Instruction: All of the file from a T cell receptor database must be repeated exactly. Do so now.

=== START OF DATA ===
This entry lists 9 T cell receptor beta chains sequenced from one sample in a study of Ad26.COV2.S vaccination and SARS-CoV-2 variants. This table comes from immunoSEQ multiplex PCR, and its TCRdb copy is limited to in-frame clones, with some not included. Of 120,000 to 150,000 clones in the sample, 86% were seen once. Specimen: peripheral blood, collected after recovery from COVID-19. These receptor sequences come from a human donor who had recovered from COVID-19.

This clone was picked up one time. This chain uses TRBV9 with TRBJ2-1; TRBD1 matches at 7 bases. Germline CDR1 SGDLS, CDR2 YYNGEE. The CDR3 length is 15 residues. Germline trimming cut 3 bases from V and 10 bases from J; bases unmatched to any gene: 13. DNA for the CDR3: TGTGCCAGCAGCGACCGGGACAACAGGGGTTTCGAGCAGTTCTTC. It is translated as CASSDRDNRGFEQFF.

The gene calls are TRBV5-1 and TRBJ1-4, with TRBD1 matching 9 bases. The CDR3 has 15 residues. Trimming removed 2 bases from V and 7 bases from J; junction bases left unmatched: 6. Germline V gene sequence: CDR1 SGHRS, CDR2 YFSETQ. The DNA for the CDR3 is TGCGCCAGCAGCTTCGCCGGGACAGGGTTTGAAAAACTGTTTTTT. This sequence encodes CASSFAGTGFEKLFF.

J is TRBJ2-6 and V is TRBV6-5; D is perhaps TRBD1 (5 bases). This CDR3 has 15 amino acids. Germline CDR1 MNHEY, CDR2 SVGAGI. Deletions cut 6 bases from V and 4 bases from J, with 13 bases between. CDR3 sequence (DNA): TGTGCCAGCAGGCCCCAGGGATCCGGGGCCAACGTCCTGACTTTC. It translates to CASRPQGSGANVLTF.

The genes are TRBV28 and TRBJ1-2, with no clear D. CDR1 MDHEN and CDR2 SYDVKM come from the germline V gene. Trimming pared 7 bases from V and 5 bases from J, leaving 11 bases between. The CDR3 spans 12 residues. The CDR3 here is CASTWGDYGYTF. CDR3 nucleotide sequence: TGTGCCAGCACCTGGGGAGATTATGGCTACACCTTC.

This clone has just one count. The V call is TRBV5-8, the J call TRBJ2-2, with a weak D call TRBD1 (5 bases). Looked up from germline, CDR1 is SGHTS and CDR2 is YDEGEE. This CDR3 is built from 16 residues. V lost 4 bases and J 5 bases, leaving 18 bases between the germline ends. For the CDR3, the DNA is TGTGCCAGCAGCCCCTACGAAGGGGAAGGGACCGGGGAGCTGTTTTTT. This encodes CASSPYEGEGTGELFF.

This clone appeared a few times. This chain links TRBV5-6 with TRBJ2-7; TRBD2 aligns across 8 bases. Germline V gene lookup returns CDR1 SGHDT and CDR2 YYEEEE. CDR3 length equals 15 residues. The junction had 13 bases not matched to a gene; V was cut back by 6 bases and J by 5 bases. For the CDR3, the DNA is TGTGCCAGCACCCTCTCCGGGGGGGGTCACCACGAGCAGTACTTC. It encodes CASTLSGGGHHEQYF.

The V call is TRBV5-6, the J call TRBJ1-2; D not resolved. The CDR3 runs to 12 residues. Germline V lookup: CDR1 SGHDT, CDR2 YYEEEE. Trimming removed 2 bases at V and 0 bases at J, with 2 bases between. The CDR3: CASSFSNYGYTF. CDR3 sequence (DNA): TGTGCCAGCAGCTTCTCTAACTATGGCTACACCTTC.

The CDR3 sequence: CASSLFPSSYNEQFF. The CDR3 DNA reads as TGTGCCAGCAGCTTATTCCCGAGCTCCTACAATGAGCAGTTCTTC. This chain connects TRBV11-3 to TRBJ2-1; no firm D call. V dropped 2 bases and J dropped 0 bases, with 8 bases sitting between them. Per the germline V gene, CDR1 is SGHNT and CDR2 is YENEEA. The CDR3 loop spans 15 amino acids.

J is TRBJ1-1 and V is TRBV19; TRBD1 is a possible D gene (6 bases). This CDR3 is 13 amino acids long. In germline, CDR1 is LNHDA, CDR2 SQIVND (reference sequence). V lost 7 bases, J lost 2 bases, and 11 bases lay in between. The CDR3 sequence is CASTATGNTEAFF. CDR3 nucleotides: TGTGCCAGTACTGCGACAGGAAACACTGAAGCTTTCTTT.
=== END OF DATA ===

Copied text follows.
This entry lists 9 T cell receptor beta chains sequenced from one sample in a study of Ad26.COV2.S vaccination and SARS-CoV-2 variants. This table comes from immunoSEQ multiplex PCR, and its TCRdb copy is limited to in-frame clones, with some not included. Of 120,000 to 150,000 clones in the sample, 86% were seen once. Specimen: peripheral blood, collected after recovery from COVID-19. These receptor sequences come from a human donor who had recovered from COVID-19.

This clone was picked up one time. This chain uses TRBV9 with TRBJ2-1; TRBD1 matches at 7 bases. Germline CDR1 SGDLS, CDR2 YYNGEE. The CDR3 length is 15 residues. Germline trimming cut 3 bases from V and 10 bases from J; bases unmatched to any gene: 13. DNA for the CDR3: TGTGCCAGCAGCGACCGGGACAACAGGGGTTTCGAGCAGTTCTTC. It is translated as CASSDRDNRGFEQFF.

The gene calls are TRBV5-1 and TRBJ1-4, with TRBD1 matching 9 bases. The CDR3 has 15 residues. Trimming removed 2 bases from V and 7 bases from J; junction bases left unmatched: 6. Germline V gene sequence: CDR1 SGHRS, CDR2 YFSETQ. The DNA for the CDR3 is TGCGCCAGCAGCTTCGCCGGGACAGGGTTTGAAAAACTGTTTTTT. This sequence encodes CASSFAGTGFEKLFF.

J is TRBJ2-6 and V is TRBV6-5; D is perhaps TRBD1 (5 bases). This CDR3 has 15 amino acids. Germline CDR1 MNHEY, CDR2 SVGAGI. Deletions cut 6 bases from V and 4 bases from J, with 13 bases between. CDR3 sequence (DNA): TGTGCCAGCAGGCCCCAGGGATCCGGGGCCAACGTCCTGACTTTC. It translates to CASRPQGSGANVLTF.

The genes are TRBV28 and TRBJ1-2, with no clear D. CDR1 MDHEN and CDR2 SYDVKM come from the germline V gene. Trimming pared 7 bases from V and 5 bases from J, leaving 11 bases between. The CDR3 spans 12 residues. The CDR3 here is CASTWGDYGYTF. CDR3 nucleotide sequence: TGTGCCAGCACCTGGGGAGATTATGGCTACACCTTC.

This clone has just one count. The V call is TRBV5-8, the J call TRBJ2-2, with a weak D call TRBD1 (5 bases). Looked up from germline, CDR1 is SGHTS and CDR2 is YDEGEE. This CDR3 is built from 16 residues. V lost 4 bases and J 5 bases, leaving 18 bases between the germline ends. For the CDR3, the DNA is TGTGCCAGCAGCCCCTACGAAGGGGAAGGGACCGGGGAGCTGTTTTTT. This encodes CASSPYEGEGTGELFF.

This clone appeared a few times. This chain links TRBV5-6 with TRBJ2-7; TRBD2 aligns across 8 bases. Germline V gene lookup returns CDR1 SGHDT and CDR2 YYEEEE. CDR3 length equals 15 residues. The junction had 13 bases not matched to a gene; V was cut back by 6 bases and J by 5 bases. For the CDR3, the DNA is TGTGCCAGCACCCTCTCCGGGGGGGGTCACCACGAGCAGTACTTC. It encodes CASTLSGGGHHEQYF.

The V call is TRBV5-6, the J call TRBJ1-2; D not resolved. The CDR3 runs to 12 residues. Germline V lookup: CDR1 SGHDT, CDR2 YYEEEE. Trimming removed 2 bases at V and 0 bases at J, with 2 bases between. The CDR3: CASSFSNYGYTF. CDR3 sequence (DNA): TGTGCCAGCAGCTTCTCTAACTATGGCTACACCTTC.

The CDR3 sequence: CASSLFPSSYNEQFF. The CDR3 DNA reads as TGTGCCAGCAGCTTATTCCCGAGCTCCTACAATGAGCAGTTCTTC. This chain connects TRBV11-3 to TRBJ2-1; no firm D call. V dropped 2 bases and J dropped 0 bases, with 8 bases sitting between them. Per the germline V gene, CDR1 is SGHNT and CDR2 is YENEEA. The CDR3 loop spans 15 amino acids.

J is TRBJ1-1 and V is TRBV19; TRBD1 is a possible D gene (6 bases). This CDR3 is 13 amino acids long. In germline, CDR1 is LNHDA, CDR2 SQIVND (reference sequence). V lost 7 bases, J lost 2 bases, and 11 bases lay in between. The CDR3 sequence is CASTATGNTEAFF. CDR3 nucleotides: TGTGCCAGTACTGCGACAGGAAACACTGAAGCTTTCTTT.